Mixed-species flocks of birds are cohesive groups of two or more different species that are kept in formation by systematic behavioral interactions among the members of the flocks. Typically, mixed-species flocks form themselves around a nuclear species, which presents a specific pattern of movement during foraging, and a song that is recognized by the other species. In the understory of Neotropical forests, representatives of the family Thamnophilidae, in particular species of the genus Thamnomanes, have become adapted for the role of nuclear species in mixed-species flocks. In the present study, we describe the mixed-species flocks led by individuals of Bluish-slate Antshrike Thamnomanes schistogynus in a forest dominated by bamboo Guadua sp. in southwestern Brazilian Amazonia. We collected data within a 600 × 600 m grid subdivided into 36 1-ha plots, with a total area of 36 ha. Within this grid, we delimited the home ranges and core areas of the resident mixed-species flocks. We also identified the composition of each flocks, frequency, fidelity of its members and determined the relationship between mixed-species flocks and vegetation structure within the grid. We delimited the home ranges of eight mixed-species flocks. The mean home range, estimated using the Minimum Convex Polygon method, was 3.45 ± 0.17 ha, and estimated using the autocorrelated kernel density estimation method was 3.65 ± 0.15 ha, and the mean core area, 1.14 ± 0.03 ha. The home ranges of the mixed-species flocks led by T. schistogynus in southwestern Amazonia are among the smallest recorded in species of the genus Thamnomanes. We identified 71 different bird species in the mixed-species flocks with a mean of 41.1 ± 2.1. While the geographic distribution of the lead species T. schistogynus coincides almost exactly with that of the bamboo forests of southwestern Amazonia, our results did not indicate any systematic relationship or fidelity between the mixed-species flocks led by this species and the bamboo forest.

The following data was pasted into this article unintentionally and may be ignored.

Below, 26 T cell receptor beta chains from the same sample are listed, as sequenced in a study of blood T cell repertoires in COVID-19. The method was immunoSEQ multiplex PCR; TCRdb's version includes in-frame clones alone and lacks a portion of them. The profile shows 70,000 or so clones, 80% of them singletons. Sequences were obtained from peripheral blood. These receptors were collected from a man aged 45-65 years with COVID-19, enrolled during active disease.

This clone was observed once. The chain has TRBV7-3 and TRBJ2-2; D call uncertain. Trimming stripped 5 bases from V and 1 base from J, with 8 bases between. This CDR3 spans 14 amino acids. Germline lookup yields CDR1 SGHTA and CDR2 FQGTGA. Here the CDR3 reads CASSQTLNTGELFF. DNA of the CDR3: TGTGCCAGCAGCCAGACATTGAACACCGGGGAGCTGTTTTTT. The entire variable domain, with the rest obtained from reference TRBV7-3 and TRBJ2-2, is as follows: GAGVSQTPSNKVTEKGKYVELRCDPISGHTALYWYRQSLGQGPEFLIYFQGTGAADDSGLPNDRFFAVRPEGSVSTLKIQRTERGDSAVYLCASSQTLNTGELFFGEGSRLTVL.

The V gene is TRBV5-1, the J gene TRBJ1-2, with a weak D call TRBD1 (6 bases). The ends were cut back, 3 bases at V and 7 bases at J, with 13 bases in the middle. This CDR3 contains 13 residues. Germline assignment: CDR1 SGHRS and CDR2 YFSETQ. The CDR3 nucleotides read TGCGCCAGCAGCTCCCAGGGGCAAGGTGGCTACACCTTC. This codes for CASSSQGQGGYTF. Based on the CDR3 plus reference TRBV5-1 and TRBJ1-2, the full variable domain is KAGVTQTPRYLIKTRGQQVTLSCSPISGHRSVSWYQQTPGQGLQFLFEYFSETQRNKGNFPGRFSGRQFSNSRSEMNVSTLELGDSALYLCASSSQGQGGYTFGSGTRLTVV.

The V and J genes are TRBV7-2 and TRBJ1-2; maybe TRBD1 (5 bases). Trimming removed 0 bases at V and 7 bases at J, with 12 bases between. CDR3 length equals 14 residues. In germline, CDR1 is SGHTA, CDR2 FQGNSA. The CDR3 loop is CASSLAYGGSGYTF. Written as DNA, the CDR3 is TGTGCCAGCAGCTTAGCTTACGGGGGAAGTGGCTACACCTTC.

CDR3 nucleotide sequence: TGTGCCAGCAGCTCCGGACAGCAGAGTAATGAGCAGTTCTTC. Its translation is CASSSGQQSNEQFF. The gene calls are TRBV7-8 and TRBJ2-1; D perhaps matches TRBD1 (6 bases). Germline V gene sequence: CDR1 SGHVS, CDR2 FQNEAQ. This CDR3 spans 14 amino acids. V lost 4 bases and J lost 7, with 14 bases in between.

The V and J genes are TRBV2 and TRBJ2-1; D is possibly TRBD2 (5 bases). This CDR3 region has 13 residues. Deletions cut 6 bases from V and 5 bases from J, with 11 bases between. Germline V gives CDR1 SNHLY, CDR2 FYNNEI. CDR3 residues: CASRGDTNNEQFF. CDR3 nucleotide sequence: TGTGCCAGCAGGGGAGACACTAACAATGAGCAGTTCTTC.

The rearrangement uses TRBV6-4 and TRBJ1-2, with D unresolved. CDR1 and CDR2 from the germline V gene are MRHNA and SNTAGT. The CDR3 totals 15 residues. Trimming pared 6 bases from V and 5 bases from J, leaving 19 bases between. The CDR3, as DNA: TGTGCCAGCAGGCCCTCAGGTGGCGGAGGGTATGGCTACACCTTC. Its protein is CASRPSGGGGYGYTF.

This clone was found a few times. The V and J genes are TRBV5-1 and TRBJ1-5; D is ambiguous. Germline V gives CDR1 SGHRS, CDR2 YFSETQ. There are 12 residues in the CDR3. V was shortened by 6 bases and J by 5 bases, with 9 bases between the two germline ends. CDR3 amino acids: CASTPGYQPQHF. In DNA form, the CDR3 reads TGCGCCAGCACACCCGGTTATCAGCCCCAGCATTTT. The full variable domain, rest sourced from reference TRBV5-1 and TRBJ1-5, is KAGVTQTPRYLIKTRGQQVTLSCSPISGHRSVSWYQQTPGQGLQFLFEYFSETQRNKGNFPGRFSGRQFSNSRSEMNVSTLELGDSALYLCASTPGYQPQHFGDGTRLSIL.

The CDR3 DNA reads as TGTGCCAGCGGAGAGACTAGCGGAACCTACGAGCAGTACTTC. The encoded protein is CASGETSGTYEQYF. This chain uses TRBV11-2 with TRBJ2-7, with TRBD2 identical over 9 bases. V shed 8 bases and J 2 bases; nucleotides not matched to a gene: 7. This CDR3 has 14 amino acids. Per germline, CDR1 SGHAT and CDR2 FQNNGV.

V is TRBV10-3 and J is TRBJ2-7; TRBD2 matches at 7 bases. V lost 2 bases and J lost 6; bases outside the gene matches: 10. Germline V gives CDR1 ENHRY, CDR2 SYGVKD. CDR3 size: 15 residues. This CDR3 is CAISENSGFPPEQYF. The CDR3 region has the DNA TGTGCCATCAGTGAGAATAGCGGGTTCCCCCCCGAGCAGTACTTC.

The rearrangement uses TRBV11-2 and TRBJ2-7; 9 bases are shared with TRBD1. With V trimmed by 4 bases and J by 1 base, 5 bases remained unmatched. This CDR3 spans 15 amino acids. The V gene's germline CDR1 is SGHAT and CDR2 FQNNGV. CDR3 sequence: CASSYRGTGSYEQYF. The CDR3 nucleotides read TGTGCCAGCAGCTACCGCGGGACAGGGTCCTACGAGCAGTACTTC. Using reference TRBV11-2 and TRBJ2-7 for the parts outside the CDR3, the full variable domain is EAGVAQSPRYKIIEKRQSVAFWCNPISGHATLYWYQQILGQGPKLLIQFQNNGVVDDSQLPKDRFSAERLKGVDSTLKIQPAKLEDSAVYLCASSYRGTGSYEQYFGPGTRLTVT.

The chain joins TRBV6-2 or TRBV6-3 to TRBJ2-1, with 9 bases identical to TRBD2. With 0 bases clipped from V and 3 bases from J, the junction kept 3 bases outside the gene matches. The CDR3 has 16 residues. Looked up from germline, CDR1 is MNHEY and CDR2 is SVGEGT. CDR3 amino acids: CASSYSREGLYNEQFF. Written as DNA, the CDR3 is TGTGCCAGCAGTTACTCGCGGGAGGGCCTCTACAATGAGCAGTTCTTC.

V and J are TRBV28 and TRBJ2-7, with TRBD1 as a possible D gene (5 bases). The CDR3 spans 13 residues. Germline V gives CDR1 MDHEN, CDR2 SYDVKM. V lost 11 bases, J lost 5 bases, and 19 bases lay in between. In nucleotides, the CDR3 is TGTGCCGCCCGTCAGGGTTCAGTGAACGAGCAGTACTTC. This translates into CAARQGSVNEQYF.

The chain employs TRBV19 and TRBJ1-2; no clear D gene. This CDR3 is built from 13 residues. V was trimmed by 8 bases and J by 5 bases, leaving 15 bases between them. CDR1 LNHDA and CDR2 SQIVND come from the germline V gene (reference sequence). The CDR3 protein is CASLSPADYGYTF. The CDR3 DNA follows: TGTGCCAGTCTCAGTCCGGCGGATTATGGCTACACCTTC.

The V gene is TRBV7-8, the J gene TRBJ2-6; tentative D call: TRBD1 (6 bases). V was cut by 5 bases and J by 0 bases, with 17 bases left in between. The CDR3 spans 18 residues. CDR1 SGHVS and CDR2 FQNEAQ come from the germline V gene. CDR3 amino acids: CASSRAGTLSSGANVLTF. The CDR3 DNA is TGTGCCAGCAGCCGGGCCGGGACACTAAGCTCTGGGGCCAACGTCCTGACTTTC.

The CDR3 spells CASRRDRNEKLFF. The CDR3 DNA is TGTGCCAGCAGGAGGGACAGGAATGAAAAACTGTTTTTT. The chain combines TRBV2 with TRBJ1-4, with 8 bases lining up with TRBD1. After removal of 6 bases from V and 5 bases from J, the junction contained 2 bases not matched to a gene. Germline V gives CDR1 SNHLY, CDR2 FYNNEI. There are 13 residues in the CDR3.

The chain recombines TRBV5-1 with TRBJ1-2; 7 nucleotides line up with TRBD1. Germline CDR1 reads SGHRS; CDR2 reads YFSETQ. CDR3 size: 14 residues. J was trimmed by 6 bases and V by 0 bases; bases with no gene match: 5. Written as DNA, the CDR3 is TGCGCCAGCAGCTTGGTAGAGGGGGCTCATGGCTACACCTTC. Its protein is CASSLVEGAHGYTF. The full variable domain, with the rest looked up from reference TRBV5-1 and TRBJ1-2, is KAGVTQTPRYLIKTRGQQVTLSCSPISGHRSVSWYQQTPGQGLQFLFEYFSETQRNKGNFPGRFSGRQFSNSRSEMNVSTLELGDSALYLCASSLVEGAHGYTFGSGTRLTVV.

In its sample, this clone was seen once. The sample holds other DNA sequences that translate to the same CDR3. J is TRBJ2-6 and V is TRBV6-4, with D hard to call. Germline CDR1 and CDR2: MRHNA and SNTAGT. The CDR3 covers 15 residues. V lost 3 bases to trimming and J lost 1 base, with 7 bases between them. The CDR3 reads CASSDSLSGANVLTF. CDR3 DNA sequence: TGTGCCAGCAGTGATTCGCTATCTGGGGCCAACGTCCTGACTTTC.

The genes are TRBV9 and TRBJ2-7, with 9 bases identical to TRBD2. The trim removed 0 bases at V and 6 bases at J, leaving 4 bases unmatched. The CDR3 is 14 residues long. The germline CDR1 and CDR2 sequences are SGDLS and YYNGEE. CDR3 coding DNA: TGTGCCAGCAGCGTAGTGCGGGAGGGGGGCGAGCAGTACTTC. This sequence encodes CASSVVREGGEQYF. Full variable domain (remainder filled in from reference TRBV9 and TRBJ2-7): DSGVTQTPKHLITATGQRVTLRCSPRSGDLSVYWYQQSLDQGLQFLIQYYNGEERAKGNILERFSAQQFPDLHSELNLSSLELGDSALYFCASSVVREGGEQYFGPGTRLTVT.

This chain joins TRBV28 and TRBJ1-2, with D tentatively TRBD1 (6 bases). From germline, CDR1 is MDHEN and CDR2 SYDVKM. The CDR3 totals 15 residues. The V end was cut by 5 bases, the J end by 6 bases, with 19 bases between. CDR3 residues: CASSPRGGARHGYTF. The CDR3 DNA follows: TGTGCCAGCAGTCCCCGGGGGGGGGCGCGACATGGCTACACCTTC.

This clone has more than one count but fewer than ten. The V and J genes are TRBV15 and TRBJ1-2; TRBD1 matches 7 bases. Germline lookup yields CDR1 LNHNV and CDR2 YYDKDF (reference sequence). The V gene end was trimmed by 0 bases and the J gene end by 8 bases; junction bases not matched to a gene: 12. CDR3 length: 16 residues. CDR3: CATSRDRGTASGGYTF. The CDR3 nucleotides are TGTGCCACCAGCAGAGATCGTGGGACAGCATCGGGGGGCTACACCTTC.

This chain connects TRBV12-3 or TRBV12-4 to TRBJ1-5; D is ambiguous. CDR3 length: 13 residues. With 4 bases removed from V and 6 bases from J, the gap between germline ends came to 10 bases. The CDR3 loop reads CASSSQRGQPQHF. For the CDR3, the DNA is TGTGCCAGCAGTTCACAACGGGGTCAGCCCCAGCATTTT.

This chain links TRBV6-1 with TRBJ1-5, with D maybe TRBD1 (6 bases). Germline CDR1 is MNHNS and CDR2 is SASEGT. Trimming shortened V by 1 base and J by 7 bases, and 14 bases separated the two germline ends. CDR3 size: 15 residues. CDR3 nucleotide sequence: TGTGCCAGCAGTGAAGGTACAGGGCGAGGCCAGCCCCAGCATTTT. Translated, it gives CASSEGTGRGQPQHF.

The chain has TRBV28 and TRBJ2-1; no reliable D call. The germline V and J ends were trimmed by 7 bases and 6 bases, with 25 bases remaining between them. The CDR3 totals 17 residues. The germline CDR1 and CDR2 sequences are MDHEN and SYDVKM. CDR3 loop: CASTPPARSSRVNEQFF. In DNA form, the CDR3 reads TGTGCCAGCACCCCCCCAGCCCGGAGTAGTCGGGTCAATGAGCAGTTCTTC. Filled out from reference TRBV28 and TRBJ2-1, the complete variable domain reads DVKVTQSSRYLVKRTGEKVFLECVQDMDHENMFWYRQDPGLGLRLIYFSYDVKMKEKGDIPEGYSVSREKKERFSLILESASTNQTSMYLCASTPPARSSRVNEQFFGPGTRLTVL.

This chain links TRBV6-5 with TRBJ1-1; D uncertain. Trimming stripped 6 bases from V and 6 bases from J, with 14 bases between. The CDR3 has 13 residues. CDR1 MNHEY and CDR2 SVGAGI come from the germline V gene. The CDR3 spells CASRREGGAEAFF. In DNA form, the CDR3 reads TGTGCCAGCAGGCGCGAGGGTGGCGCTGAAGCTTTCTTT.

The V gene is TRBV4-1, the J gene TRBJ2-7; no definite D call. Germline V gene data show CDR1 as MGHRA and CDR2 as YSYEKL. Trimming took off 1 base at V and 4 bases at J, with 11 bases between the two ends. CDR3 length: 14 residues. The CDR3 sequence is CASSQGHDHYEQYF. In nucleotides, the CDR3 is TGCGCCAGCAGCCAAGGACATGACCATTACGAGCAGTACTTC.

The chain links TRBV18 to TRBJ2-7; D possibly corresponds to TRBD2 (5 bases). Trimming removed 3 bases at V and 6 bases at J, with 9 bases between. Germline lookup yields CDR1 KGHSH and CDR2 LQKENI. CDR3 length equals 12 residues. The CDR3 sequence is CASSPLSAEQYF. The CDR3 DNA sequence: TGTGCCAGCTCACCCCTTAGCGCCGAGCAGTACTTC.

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Vol. 56 • No. 1